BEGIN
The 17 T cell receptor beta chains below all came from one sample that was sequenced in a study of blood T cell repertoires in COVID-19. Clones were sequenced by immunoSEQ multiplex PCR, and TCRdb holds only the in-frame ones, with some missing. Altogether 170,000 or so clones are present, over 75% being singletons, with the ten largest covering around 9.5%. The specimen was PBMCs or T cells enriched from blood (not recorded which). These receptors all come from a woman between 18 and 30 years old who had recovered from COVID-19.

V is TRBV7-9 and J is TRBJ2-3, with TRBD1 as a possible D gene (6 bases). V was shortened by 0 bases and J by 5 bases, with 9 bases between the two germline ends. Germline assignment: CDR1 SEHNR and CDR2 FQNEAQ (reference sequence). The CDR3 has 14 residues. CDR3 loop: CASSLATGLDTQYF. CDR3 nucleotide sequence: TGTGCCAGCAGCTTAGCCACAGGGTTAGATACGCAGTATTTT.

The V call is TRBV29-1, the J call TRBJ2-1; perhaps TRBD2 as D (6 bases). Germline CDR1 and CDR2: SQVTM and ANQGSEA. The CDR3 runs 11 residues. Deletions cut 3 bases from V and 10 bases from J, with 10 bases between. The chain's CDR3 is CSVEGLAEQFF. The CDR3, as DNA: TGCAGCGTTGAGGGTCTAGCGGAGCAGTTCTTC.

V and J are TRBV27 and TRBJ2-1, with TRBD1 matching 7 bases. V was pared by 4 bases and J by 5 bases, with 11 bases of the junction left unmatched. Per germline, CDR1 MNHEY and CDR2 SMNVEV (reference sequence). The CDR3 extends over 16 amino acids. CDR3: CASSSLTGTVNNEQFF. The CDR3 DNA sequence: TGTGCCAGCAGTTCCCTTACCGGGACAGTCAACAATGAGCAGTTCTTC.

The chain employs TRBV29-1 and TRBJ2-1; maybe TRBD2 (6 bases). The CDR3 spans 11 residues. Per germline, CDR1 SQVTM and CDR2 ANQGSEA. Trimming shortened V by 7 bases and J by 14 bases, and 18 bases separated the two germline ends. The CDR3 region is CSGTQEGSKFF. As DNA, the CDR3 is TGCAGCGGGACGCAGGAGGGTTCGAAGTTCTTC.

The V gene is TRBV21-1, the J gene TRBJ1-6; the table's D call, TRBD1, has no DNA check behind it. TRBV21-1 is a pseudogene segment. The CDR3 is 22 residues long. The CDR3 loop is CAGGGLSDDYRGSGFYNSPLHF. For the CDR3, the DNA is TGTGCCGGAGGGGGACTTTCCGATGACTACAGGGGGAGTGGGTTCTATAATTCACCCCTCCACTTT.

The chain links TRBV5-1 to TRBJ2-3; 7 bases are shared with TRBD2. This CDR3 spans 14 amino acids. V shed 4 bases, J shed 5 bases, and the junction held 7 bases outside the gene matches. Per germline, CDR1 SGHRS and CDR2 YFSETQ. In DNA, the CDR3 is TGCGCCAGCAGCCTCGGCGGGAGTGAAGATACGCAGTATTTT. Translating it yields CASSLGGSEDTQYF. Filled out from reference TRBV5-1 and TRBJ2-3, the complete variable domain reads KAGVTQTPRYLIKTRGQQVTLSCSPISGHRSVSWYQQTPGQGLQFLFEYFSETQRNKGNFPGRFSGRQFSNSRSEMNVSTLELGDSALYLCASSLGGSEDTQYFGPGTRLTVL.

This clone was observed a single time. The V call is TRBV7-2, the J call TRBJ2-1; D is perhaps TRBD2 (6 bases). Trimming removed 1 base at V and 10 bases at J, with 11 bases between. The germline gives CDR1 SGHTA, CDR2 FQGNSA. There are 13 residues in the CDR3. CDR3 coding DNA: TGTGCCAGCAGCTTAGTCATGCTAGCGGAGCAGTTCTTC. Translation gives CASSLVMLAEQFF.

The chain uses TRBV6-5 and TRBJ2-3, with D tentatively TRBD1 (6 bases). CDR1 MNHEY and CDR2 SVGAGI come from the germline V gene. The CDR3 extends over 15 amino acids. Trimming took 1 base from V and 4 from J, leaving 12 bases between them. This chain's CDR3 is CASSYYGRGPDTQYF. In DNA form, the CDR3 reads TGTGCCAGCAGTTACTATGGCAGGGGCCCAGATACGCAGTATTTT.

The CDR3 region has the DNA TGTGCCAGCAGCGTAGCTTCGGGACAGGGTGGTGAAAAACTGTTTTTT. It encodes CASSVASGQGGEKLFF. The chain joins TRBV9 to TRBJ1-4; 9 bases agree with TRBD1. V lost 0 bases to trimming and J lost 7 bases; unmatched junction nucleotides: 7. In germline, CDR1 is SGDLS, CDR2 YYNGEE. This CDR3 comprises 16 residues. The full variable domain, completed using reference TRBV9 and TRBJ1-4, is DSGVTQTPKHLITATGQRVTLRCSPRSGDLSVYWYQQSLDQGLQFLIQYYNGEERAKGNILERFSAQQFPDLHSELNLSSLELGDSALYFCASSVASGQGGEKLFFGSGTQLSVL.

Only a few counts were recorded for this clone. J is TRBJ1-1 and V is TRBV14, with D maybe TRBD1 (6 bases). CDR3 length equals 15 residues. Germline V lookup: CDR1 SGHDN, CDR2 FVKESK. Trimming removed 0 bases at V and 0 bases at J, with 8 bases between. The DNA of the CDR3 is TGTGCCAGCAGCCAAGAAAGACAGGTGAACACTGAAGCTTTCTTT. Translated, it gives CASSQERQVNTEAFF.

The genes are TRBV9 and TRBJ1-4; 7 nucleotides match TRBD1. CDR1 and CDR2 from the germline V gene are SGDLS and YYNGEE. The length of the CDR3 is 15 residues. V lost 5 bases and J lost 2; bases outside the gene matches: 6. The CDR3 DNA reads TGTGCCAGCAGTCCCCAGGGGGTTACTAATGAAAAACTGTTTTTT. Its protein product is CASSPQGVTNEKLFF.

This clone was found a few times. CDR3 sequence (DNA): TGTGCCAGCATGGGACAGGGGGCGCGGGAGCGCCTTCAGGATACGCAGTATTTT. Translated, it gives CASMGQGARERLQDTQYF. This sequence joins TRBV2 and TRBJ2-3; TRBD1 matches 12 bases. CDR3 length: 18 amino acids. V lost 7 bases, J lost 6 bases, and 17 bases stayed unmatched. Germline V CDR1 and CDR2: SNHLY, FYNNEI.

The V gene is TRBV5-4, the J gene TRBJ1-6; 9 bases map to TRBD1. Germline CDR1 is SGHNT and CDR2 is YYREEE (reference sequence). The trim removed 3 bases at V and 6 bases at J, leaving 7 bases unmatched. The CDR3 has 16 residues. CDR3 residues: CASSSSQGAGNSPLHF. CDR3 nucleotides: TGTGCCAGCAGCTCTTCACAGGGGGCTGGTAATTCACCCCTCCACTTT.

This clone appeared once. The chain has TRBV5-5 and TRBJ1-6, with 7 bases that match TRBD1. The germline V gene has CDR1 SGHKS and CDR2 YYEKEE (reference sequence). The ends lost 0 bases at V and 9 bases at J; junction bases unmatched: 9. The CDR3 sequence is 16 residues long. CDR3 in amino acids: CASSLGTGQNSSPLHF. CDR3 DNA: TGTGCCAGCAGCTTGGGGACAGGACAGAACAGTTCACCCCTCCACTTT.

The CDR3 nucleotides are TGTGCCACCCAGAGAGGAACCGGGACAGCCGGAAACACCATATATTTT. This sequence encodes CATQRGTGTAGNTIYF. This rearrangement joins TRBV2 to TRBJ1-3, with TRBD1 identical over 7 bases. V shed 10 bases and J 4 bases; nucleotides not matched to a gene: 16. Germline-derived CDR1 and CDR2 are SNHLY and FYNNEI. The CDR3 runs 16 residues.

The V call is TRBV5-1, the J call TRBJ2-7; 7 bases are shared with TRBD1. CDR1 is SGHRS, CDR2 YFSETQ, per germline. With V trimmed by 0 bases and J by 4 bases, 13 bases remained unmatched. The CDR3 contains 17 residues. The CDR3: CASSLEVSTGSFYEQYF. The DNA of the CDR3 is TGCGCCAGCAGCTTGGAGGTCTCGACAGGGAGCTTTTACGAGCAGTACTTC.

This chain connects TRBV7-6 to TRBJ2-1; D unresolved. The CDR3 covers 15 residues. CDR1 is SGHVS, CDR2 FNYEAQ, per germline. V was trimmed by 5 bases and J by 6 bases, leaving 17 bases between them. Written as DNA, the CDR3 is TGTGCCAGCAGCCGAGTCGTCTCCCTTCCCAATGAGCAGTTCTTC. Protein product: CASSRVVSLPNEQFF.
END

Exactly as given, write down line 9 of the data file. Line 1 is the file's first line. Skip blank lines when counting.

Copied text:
The chain uses TRBV6-5 and TRBJ2-3, with D tentatively TRBD1 (6 bases). CDR1 MNHEY and CDR2 SVGAGI come from the germline V gene. The CDR3 extends over 15 amino acids. Trimming took 1 base from V and 4 from J, leaving 12 bases between them. This chain's CDR3 is CASSYYGRGPDTQYF. In DNA form, the CDR3 reads TGTGCCAGCAGTTACTATGGCAGGGGCCCAGATACGCAGTATTTT.